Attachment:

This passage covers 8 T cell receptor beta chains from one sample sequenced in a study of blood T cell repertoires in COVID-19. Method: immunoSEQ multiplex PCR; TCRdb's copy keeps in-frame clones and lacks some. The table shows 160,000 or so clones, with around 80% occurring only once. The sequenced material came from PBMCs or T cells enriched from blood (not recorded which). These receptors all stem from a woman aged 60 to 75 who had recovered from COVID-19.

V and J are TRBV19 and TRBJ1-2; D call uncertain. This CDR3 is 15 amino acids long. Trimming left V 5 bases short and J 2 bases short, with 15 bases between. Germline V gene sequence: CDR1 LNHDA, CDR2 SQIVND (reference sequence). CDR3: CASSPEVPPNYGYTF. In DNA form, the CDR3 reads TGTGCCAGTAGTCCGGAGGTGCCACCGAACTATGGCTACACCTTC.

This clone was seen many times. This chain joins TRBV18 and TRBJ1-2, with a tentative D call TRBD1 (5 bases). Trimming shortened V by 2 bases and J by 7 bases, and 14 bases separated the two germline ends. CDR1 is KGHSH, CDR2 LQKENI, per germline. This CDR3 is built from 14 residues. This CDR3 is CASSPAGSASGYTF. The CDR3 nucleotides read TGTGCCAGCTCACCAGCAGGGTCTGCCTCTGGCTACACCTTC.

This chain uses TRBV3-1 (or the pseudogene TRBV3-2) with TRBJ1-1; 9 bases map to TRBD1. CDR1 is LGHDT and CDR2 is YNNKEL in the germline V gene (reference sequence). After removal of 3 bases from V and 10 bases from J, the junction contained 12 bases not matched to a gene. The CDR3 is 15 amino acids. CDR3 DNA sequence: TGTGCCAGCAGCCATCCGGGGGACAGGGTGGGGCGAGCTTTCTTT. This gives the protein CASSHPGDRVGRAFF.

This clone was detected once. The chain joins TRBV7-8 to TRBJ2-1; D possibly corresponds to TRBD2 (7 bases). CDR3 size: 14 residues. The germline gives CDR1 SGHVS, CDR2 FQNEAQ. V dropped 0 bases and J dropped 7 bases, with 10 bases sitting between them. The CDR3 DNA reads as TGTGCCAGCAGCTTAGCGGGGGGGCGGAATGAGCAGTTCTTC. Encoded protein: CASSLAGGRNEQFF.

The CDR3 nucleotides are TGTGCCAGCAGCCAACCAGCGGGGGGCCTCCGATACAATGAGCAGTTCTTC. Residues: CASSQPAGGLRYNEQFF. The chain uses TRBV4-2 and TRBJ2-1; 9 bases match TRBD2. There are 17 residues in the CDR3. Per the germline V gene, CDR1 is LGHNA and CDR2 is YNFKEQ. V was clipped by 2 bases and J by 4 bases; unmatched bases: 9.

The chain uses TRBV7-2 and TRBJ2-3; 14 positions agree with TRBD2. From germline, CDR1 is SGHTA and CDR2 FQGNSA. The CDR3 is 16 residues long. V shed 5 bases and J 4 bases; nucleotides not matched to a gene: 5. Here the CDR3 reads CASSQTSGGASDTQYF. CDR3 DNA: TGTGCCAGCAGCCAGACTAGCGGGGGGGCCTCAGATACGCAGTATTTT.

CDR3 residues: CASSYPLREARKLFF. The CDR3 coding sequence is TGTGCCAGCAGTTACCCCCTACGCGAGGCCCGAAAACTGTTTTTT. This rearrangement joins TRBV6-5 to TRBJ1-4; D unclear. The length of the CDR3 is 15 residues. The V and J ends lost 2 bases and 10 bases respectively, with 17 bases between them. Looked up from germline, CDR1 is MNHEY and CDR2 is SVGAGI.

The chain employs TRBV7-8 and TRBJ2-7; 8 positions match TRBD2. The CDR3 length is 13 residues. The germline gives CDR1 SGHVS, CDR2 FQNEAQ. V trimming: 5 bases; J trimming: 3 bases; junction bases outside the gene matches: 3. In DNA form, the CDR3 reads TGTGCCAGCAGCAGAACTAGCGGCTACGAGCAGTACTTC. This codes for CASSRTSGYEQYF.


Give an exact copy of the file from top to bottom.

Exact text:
This passage covers 8 T cell receptor beta chains from one sample sequenced in a study of blood T cell repertoires in COVID-19. Method: immunoSEQ multiplex PCR; TCRdb's copy keeps in-frame clones and lacks some. The table shows 160,000 or so clones, with around 80% occurring only once. The sequenced material came from PBMCs or T cells enriched from blood (not recorded which). These receptors all stem from a woman aged 60 to 75 who had recovered from COVID-19.

V and J are TRBV19 and TRBJ1-2; D call uncertain. This CDR3 is 15 amino acids long. Trimming left V 5 bases short and J 2 bases short, with 15 bases between. Germline V gene sequence: CDR1 LNHDA, CDR2 SQIVND (reference sequence). CDR3: CASSPEVPPNYGYTF. In DNA form, the CDR3 reads TGTGCCAGTAGTCCGGAGGTGCCACCGAACTATGGCTACACCTTC.

This clone was seen many times. This chain joins TRBV18 and TRBJ1-2, with a tentative D call TRBD1 (5 bases). Trimming shortened V by 2 bases and J by 7 bases, and 14 bases separated the two germline ends. CDR1 is KGHSH, CDR2 LQKENI, per germline. This CDR3 is built from 14 residues. This CDR3 is CASSPAGSASGYTF. The CDR3 nucleotides read TGTGCCAGCTCACCAGCAGGGTCTGCCTCTGGCTACACCTTC.

This chain uses TRBV3-1 (or the pseudogene TRBV3-2) with TRBJ1-1; 9 bases map to TRBD1. CDR1 is LGHDT and CDR2 is YNNKEL in the germline V gene (reference sequence). After removal of 3 bases from V and 10 bases from J, the junction contained 12 bases not matched to a gene. The CDR3 is 15 amino acids. CDR3 DNA sequence: TGTGCCAGCAGCCATCCGGGGGACAGGGTGGGGCGAGCTTTCTTT. This gives the protein CASSHPGDRVGRAFF.

This clone was detected once. The chain joins TRBV7-8 to TRBJ2-1; D possibly corresponds to TRBD2 (7 bases). CDR3 size: 14 residues. The germline gives CDR1 SGHVS, CDR2 FQNEAQ. V dropped 0 bases and J dropped 7 bases, with 10 bases sitting between them. The CDR3 DNA reads as TGTGCCAGCAGCTTAGCGGGGGGGCGGAATGAGCAGTTCTTC. Encoded protein: CASSLAGGRNEQFF.

The CDR3 nucleotides are TGTGCCAGCAGCCAACCAGCGGGGGGCCTCCGATACAATGAGCAGTTCTTC. Residues: CASSQPAGGLRYNEQFF. The chain uses TRBV4-2 and TRBJ2-1; 9 bases match TRBD2. There are 17 residues in the CDR3. Per the germline V gene, CDR1 is LGHNA and CDR2 is YNFKEQ. V was clipped by 2 bases and J by 4 bases; unmatched bases: 9.

The chain uses TRBV7-2 and TRBJ2-3; 14 positions agree with TRBD2. From germline, CDR1 is SGHTA and CDR2 FQGNSA. The CDR3 is 16 residues long. V shed 5 bases and J 4 bases; nucleotides not matched to a gene: 5. Here the CDR3 reads CASSQTSGGASDTQYF. CDR3 DNA: TGTGCCAGCAGCCAGACTAGCGGGGGGGCCTCAGATACGCAGTATTTT.

CDR3 residues: CASSYPLREARKLFF. The CDR3 coding sequence is TGTGCCAGCAGTTACCCCCTACGCGAGGCCCGAAAACTGTTTTTT. This rearrangement joins TRBV6-5 to TRBJ1-4; D unclear. The length of the CDR3 is 15 residues. The V and J ends lost 2 bases and 10 bases respectively, with 17 bases between them. Looked up from germline, CDR1 is MNHEY and CDR2 is SVGAGI.

The chain employs TRBV7-8 and TRBJ2-7; 8 positions match TRBD2. The CDR3 length is 13 residues. The germline gives CDR1 SGHVS, CDR2 FQNEAQ. V trimming: 5 bases; J trimming: 3 bases; junction bases outside the gene matches: 3. In DNA form, the CDR3 reads TGTGCCAGCAGCAGAACTAGCGGCTACGAGCAGTACTTC. This codes for CASSRTSGYEQYF.